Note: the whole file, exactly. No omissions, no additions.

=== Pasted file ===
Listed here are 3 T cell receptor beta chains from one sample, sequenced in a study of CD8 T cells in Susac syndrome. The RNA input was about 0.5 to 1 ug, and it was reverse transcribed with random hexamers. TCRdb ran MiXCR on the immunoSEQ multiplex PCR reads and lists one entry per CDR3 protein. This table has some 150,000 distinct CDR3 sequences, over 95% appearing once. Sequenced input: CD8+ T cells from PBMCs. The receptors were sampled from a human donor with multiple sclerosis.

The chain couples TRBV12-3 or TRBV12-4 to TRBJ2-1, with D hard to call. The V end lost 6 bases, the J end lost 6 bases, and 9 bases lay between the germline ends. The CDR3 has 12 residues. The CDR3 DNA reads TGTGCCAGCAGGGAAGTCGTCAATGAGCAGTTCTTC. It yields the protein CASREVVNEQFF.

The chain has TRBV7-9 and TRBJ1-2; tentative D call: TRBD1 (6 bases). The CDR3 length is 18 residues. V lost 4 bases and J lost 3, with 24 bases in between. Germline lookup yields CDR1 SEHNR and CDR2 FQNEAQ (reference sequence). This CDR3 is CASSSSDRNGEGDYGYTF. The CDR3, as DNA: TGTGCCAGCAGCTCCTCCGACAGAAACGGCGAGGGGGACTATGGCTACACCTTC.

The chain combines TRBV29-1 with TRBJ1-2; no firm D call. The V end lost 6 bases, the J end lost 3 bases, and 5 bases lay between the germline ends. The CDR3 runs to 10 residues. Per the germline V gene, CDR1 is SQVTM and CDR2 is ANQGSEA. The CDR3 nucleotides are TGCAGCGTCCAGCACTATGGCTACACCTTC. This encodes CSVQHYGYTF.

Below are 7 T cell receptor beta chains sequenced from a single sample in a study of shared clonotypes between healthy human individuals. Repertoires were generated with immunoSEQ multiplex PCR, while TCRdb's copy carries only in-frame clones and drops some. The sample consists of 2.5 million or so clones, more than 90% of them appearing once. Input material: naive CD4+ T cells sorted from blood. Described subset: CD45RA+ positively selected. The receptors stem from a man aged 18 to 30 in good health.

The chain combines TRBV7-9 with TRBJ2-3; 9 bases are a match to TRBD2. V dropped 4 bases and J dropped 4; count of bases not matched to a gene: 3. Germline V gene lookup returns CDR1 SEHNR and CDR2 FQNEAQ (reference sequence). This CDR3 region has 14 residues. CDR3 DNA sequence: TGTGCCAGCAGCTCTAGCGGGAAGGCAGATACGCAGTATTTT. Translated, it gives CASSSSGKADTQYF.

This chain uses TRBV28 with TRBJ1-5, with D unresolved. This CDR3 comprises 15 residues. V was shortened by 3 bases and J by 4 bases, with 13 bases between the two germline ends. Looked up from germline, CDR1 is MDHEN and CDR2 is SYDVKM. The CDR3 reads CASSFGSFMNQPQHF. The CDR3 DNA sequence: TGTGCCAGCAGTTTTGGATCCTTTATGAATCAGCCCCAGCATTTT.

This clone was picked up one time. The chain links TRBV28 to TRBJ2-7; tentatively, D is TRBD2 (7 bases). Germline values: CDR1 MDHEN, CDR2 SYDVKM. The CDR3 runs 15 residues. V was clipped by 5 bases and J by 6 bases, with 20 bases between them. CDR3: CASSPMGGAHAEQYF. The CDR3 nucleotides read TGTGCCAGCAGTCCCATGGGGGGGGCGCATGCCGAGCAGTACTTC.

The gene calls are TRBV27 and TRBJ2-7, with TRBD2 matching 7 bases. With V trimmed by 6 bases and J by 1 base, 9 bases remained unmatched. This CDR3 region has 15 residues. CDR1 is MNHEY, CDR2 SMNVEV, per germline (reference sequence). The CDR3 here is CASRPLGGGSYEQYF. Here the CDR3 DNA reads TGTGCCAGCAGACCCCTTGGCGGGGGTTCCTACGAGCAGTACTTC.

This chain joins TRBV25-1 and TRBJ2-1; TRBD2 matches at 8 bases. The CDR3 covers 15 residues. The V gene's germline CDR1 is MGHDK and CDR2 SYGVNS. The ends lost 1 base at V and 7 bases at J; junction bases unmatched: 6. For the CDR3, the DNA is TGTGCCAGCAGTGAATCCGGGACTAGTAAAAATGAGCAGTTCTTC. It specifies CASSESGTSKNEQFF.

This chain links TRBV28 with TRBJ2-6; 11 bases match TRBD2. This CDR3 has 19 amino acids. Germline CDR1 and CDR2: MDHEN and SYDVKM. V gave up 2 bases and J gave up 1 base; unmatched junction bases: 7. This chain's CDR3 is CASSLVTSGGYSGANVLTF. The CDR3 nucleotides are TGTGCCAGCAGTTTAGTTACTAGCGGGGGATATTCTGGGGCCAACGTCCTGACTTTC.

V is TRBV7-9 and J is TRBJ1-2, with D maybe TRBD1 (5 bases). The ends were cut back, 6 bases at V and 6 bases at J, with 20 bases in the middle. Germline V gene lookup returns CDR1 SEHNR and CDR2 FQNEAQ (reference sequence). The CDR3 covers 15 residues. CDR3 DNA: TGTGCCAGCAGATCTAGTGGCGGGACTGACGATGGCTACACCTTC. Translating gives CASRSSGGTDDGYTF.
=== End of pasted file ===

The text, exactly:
Listed here are 3 T cell receptor beta chains from one sample, sequenced in a study of CD8 T cells in Susac syndrome. The RNA input was about 0.5 to 1 ug, and it was reverse transcribed with random hexamers. TCRdb ran MiXCR on the immunoSEQ multiplex PCR reads and lists one entry per CDR3 protein. This table has some 150,000 distinct CDR3 sequences, over 95% appearing once. Sequenced input: CD8+ T cells from PBMCs. The receptors were sampled from a human donor with multiple sclerosis.

The chain couples TRBV12-3 or TRBV12-4 to TRBJ2-1, with D hard to call. The V end lost 6 bases, the J end lost 6 bases, and 9 bases lay between the germline ends. The CDR3 has 12 residues. The CDR3 DNA reads TGTGCCAGCAGGGAAGTCGTCAATGAGCAGTTCTTC. It yields the protein CASREVVNEQFF.

The chain has TRBV7-9 and TRBJ1-2; tentative D call: TRBD1 (6 bases). The CDR3 length is 18 residues. V lost 4 bases and J lost 3, with 24 bases in between. Germline lookup yields CDR1 SEHNR and CDR2 FQNEAQ (reference sequence). This CDR3 is CASSSSDRNGEGDYGYTF. The CDR3, as DNA: TGTGCCAGCAGCTCCTCCGACAGAAACGGCGAGGGGGACTATGGCTACACCTTC.

The chain combines TRBV29-1 with TRBJ1-2; no firm D call. The V end lost 6 bases, the J end lost 3 bases, and 5 bases lay between the germline ends. The CDR3 runs to 10 residues. Per the germline V gene, CDR1 is SQVTM and CDR2 is ANQGSEA. The CDR3 nucleotides are TGCAGCGTCCAGCACTATGGCTACACCTTC. This encodes CSVQHYGYTF.

Below are 7 T cell receptor beta chains sequenced from a single sample in a study of shared clonotypes between healthy human individuals. Repertoires were generated with immunoSEQ multiplex PCR, while TCRdb's copy carries only in-frame clones and drops some. The sample consists of 2.5 million or so clones, more than 90% of them appearing once. Input material: naive CD4+ T cells sorted from blood. Described subset: CD45RA+ positively selected. The receptors stem from a man aged 18 to 30 in good health.

The chain combines TRBV7-9 with TRBJ2-3; 9 bases are a match to TRBD2. V dropped 4 bases and J dropped 4; count of bases not matched to a gene: 3. Germline V gene lookup returns CDR1 SEHNR and CDR2 FQNEAQ (reference sequence). This CDR3 region has 14 residues. CDR3 DNA sequence: TGTGCCAGCAGCTCTAGCGGGAAGGCAGATACGCAGTATTTT. Translated, it gives CASSSSGKADTQYF.

This chain uses TRBV28 with TRBJ1-5, with D unresolved. This CDR3 comprises 15 residues. V was shortened by 3 bases and J by 4 bases, with 13 bases between the two germline ends. Looked up from germline, CDR1 is MDHEN and CDR2 is SYDVKM. The CDR3 reads CASSFGSFMNQPQHF. The CDR3 DNA sequence: TGTGCCAGCAGTTTTGGATCCTTTATGAATCAGCCCCAGCATTTT.

This clone was picked up one time. The chain links TRBV28 to TRBJ2-7; tentatively, D is TRBD2 (7 bases). Germline values: CDR1 MDHEN, CDR2 SYDVKM. The CDR3 runs 15 residues. V was clipped by 5 bases and J by 6 bases, with 20 bases between them. CDR3: CASSPMGGAHAEQYF. The CDR3 nucleotides read TGTGCCAGCAGTCCCATGGGGGGGGCGCATGCCGAGCAGTACTTC.

The gene calls are TRBV27 and TRBJ2-7, with TRBD2 matching 7 bases. With V trimmed by 6 bases and J by 1 base, 9 bases remained unmatched. This CDR3 region has 15 residues. CDR1 is MNHEY, CDR2 SMNVEV, per germline (reference sequence). The CDR3 here is CASRPLGGGSYEQYF. Here the CDR3 DNA reads TGTGCCAGCAGACCCCTTGGCGGGGGTTCCTACGAGCAGTACTTC.

This chain joins TRBV25-1 and TRBJ2-1; TRBD2 matches at 8 bases. The CDR3 covers 15 residues. The V gene's germline CDR1 is MGHDK and CDR2 SYGVNS. The ends lost 1 base at V and 7 bases at J; junction bases unmatched: 6. For the CDR3, the DNA is TGTGCCAGCAGTGAATCCGGGACTAGTAAAAATGAGCAGTTCTTC. It specifies CASSESGTSKNEQFF.

This chain links TRBV28 with TRBJ2-6; 11 bases match TRBD2. This CDR3 has 19 amino acids. Germline CDR1 and CDR2: MDHEN and SYDVKM. V gave up 2 bases and J gave up 1 base; unmatched junction bases: 7. This chain's CDR3 is CASSLVTSGGYSGANVLTF. The CDR3 nucleotides are TGTGCCAGCAGTTTAGTTACTAGCGGGGGATATTCTGGGGCCAACGTCCTGACTTTC.

V is TRBV7-9 and J is TRBJ1-2, with D maybe TRBD1 (5 bases). The ends were cut back, 6 bases at V and 6 bases at J, with 20 bases in the middle. Germline V gene lookup returns CDR1 SEHNR and CDR2 FQNEAQ (reference sequence). The CDR3 covers 15 residues. CDR3 DNA: TGTGCCAGCAGATCTAGTGGCGGGACTGACGATGGCTACACCTTC. Translating gives CASRSSGGTDDGYTF.